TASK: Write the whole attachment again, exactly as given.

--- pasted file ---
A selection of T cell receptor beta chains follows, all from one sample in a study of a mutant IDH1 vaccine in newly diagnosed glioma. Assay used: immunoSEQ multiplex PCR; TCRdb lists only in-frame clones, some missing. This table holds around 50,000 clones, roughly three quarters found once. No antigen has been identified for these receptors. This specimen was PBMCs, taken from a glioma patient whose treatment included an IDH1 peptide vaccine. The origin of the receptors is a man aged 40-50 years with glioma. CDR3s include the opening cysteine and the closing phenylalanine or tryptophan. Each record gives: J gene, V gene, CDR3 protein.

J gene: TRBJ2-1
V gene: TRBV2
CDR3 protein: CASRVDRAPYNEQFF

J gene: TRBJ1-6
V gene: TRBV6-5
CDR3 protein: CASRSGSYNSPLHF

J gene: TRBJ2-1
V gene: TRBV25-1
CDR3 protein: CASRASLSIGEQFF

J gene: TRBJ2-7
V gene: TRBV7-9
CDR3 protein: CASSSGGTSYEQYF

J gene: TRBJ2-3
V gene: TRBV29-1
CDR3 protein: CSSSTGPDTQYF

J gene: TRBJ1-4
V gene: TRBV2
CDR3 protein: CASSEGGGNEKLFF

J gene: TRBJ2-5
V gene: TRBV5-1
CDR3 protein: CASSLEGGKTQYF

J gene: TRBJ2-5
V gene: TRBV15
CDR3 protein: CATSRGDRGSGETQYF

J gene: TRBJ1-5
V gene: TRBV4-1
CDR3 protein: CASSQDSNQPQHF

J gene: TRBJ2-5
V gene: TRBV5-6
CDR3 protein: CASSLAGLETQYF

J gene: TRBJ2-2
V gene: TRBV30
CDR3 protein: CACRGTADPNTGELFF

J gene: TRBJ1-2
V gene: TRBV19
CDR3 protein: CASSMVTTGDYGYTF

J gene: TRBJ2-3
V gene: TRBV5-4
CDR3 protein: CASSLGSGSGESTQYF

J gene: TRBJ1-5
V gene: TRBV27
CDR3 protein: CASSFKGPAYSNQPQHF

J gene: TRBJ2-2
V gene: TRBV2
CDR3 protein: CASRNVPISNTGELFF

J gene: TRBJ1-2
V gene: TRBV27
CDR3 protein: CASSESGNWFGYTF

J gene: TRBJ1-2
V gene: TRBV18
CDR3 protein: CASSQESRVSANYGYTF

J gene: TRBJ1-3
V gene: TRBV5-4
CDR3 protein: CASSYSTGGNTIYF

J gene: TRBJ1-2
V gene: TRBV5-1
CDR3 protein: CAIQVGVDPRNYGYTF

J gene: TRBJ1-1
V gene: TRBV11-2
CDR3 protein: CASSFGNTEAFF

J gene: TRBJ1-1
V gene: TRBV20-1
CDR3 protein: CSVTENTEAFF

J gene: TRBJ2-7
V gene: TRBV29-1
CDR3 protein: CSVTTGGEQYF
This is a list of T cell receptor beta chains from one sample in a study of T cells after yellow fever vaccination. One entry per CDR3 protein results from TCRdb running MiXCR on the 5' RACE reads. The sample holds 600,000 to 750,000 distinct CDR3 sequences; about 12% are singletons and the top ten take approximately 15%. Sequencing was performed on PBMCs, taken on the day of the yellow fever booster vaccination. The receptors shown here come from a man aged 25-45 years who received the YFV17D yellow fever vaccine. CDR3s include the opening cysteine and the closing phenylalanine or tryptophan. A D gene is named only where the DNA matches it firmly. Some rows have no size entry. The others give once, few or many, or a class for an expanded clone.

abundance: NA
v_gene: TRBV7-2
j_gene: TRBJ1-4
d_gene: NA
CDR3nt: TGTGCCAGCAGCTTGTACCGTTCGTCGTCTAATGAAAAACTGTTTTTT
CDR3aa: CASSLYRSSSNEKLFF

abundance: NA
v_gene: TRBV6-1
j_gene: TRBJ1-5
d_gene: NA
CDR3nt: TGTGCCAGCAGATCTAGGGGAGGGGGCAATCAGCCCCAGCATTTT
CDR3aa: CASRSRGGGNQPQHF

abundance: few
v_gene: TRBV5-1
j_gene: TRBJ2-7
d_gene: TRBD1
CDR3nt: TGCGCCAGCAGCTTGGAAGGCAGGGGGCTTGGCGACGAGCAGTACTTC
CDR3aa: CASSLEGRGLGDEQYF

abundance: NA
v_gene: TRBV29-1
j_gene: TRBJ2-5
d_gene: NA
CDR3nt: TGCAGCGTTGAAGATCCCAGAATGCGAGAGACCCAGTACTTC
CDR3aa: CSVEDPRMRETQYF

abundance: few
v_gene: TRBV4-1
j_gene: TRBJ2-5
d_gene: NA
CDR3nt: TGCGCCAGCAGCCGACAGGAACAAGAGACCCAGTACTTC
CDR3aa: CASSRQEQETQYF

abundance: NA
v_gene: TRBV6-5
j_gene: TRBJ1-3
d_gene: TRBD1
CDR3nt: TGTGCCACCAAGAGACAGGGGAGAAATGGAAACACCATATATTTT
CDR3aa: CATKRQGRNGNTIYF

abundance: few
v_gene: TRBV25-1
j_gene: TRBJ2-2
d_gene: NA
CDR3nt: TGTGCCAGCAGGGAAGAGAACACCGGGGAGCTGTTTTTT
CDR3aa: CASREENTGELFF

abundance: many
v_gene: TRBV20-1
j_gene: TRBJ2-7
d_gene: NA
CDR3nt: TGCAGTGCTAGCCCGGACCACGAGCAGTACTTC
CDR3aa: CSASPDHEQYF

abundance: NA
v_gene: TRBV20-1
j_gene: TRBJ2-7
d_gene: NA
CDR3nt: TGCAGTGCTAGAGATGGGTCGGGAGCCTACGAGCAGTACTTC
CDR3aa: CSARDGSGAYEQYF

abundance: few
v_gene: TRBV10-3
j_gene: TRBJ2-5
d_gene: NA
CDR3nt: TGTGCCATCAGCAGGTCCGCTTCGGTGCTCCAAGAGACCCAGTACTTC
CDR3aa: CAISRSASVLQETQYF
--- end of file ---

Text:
A selection of T cell receptor beta chains follows, all from one sample in a study of a mutant IDH1 vaccine in newly diagnosed glioma. Assay used: immunoSEQ multiplex PCR; TCRdb lists only in-frame clones, some missing. This table holds around 50,000 clones, roughly three quarters found once. No antigen has been identified for these receptors. This specimen was PBMCs, taken from a glioma patient whose treatment included an IDH1 peptide vaccine. The origin of the receptors is a man aged 40-50 years with glioma. CDR3s include the opening cysteine and the closing phenylalanine or tryptophan. Each record gives: J gene, V gene, CDR3 protein.

J gene: TRBJ2-1
V gene: TRBV2
CDR3 protein: CASRVDRAPYNEQFF

J gene: TRBJ1-6
V gene: TRBV6-5
CDR3 protein: CASRSGSYNSPLHF

J gene: TRBJ2-1
V gene: TRBV25-1
CDR3 protein: CASRASLSIGEQFF

J gene: TRBJ2-7
V gene: TRBV7-9
CDR3 protein: CASSSGGTSYEQYF

J gene: TRBJ2-3
V gene: TRBV29-1
CDR3 protein: CSSSTGPDTQYF

J gene: TRBJ1-4
V gene: TRBV2
CDR3 protein: CASSEGGGNEKLFF

J gene: TRBJ2-5
V gene: TRBV5-1
CDR3 protein: CASSLEGGKTQYF

J gene: TRBJ2-5
V gene: TRBV15
CDR3 protein: CATSRGDRGSGETQYF

J gene: TRBJ1-5
V gene: TRBV4-1
CDR3 protein: CASSQDSNQPQHF

J gene: TRBJ2-5
V gene: TRBV5-6
CDR3 protein: CASSLAGLETQYF

J gene: TRBJ2-2
V gene: TRBV30
CDR3 protein: CACRGTADPNTGELFF

J gene: TRBJ1-2
V gene: TRBV19
CDR3 protein: CASSMVTTGDYGYTF

J gene: TRBJ2-3
V gene: TRBV5-4
CDR3 protein: CASSLGSGSGESTQYF

J gene: TRBJ1-5
V gene: TRBV27
CDR3 protein: CASSFKGPAYSNQPQHF

J gene: TRBJ2-2
V gene: TRBV2
CDR3 protein: CASRNVPISNTGELFF

J gene: TRBJ1-2
V gene: TRBV27
CDR3 protein: CASSESGNWFGYTF

J gene: TRBJ1-2
V gene: TRBV18
CDR3 protein: CASSQESRVSANYGYTF

J gene: TRBJ1-3
V gene: TRBV5-4
CDR3 protein: CASSYSTGGNTIYF

J gene: TRBJ1-2
V gene: TRBV5-1
CDR3 protein: CAIQVGVDPRNYGYTF

J gene: TRBJ1-1
V gene: TRBV11-2
CDR3 protein: CASSFGNTEAFF

J gene: TRBJ1-1
V gene: TRBV20-1
CDR3 protein: CSVTENTEAFF

J gene: TRBJ2-7
V gene: TRBV29-1
CDR3 protein: CSVTTGGEQYF
This is a list of T cell receptor beta chains from one sample in a study of T cells after yellow fever vaccination. One entry per CDR3 protein results from TCRdb running MiXCR on the 5' RACE reads. The sample holds 600,000 to 750,000 distinct CDR3 sequences; about 12% are singletons and the top ten take approximately 15%. Sequencing was performed on PBMCs, taken on the day of the yellow fever booster vaccination. The receptors shown here come from a man aged 25-45 years who received the YFV17D yellow fever vaccine. CDR3s include the opening cysteine and the closing phenylalanine or tryptophan. A D gene is named only where the DNA matches it firmly. Some rows have no size entry. The others give once, few or many, or a class for an expanded clone.

abundance: NA
v_gene: TRBV7-2
j_gene: TRBJ1-4
d_gene: NA
CDR3nt: TGTGCCAGCAGCTTGTACCGTTCGTCGTCTAATGAAAAACTGTTTTTT
CDR3aa: CASSLYRSSSNEKLFF

abundance: NA
v_gene: TRBV6-1
j_gene: TRBJ1-5
d_gene: NA
CDR3nt: TGTGCCAGCAGATCTAGGGGAGGGGGCAATCAGCCCCAGCATTTT
CDR3aa: CASRSRGGGNQPQHF

abundance: few
v_gene: TRBV5-1
j_gene: TRBJ2-7
d_gene: TRBD1
CDR3nt: TGCGCCAGCAGCTTGGAAGGCAGGGGGCTTGGCGACGAGCAGTACTTC
CDR3aa: CASSLEGRGLGDEQYF

abundance: NA
v_gene: TRBV29-1
j_gene: TRBJ2-5
d_gene: NA
CDR3nt: TGCAGCGTTGAAGATCCCAGAATGCGAGAGACCCAGTACTTC
CDR3aa: CSVEDPRMRETQYF

abundance: few
v_gene: TRBV4-1
j_gene: TRBJ2-5
d_gene: NA
CDR3nt: TGCGCCAGCAGCCGACAGGAACAAGAGACCCAGTACTTC
CDR3aa: CASSRQEQETQYF

abundance: NA
v_gene: TRBV6-5
j_gene: TRBJ1-3
d_gene: TRBD1
CDR3nt: TGTGCCACCAAGAGACAGGGGAGAAATGGAAACACCATATATTTT
CDR3aa: CATKRQGRNGNTIYF

abundance: few
v_gene: TRBV25-1
j_gene: TRBJ2-2
d_gene: NA
CDR3nt: TGTGCCAGCAGGGAAGAGAACACCGGGGAGCTGTTTTTT
CDR3aa: CASREENTGELFF

abundance: many
v_gene: TRBV20-1
j_gene: TRBJ2-7
d_gene: NA
CDR3nt: TGCAGTGCTAGCCCGGACCACGAGCAGTACTTC
CDR3aa: CSASPDHEQYF

abundance: NA
v_gene: TRBV20-1
j_gene: TRBJ2-7
d_gene: NA
CDR3nt: TGCAGTGCTAGAGATGGGTCGGGAGCCTACGAGCAGTACTTC
CDR3aa: CSARDGSGAYEQYF

abundance: few
v_gene: TRBV10-3
j_gene: TRBJ2-5
d_gene: NA
CDR3nt: TGTGCCATCAGCAGGTCCGCTTCGGTGCTCCAAGAGACCCAGTACTTC
CDR3aa: CAISRSASVLQETQYF